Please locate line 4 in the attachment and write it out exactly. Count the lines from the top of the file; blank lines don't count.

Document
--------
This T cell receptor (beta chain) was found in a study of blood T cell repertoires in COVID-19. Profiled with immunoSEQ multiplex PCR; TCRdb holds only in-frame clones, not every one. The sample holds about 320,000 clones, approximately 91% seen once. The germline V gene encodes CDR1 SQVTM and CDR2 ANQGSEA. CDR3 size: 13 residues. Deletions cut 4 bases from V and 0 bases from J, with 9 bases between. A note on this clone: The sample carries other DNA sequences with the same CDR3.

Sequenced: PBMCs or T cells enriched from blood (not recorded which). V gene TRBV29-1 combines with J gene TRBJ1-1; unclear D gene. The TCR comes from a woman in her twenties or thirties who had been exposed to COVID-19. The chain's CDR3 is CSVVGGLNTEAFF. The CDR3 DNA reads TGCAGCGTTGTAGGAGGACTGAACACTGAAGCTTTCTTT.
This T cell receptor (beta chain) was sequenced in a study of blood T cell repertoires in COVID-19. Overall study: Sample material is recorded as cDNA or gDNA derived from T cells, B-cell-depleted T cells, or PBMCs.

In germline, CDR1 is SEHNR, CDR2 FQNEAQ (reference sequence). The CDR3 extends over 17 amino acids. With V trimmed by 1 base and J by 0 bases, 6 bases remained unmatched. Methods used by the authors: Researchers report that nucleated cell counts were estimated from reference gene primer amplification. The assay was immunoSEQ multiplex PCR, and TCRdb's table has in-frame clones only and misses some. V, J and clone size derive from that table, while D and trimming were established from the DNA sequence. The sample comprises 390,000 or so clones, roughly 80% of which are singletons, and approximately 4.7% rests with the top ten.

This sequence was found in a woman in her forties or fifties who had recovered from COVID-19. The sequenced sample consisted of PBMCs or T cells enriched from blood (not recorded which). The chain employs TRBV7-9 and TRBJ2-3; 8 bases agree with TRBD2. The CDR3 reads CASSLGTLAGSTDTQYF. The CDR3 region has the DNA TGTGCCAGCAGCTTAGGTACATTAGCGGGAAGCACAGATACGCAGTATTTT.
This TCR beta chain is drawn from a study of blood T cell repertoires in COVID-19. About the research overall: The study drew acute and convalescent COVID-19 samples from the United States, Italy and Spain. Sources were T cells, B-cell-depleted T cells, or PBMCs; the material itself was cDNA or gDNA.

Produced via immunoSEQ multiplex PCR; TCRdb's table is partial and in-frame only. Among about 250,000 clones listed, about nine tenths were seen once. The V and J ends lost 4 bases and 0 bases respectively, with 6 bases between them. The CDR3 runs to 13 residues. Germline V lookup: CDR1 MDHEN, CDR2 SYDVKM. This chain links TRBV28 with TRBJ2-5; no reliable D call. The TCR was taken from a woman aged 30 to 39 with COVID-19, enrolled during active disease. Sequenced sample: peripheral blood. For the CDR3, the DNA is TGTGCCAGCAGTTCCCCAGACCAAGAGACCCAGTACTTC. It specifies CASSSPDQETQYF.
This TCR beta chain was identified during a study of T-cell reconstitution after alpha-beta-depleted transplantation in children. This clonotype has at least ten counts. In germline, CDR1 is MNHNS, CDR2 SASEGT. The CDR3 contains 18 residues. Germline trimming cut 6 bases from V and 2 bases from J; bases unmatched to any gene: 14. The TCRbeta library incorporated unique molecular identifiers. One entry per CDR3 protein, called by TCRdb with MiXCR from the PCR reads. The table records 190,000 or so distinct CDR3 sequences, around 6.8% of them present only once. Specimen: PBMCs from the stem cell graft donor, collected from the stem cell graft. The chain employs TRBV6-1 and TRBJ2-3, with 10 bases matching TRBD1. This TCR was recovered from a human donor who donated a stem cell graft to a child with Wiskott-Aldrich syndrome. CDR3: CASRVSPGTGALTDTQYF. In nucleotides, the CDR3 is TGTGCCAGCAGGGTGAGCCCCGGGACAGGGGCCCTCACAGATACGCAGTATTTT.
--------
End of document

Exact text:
In germline, CDR1 is SEHNR, CDR2 FQNEAQ (reference sequence). The CDR3 extends over 17 amino acids. With V trimmed by 1 base and J by 0 bases, 6 bases remained unmatched. Methods used by the authors: Researchers report that nucleated cell counts were estimated from reference gene primer amplification. The assay was immunoSEQ multiplex PCR, and TCRdb's table has in-frame clones only and misses some. V, J and clone size derive from that table, while D and trimming were established from the DNA sequence. The sample comprises 390,000 or so clones, roughly 80% of which are singletons, and approximately 4.7% rests with the top ten.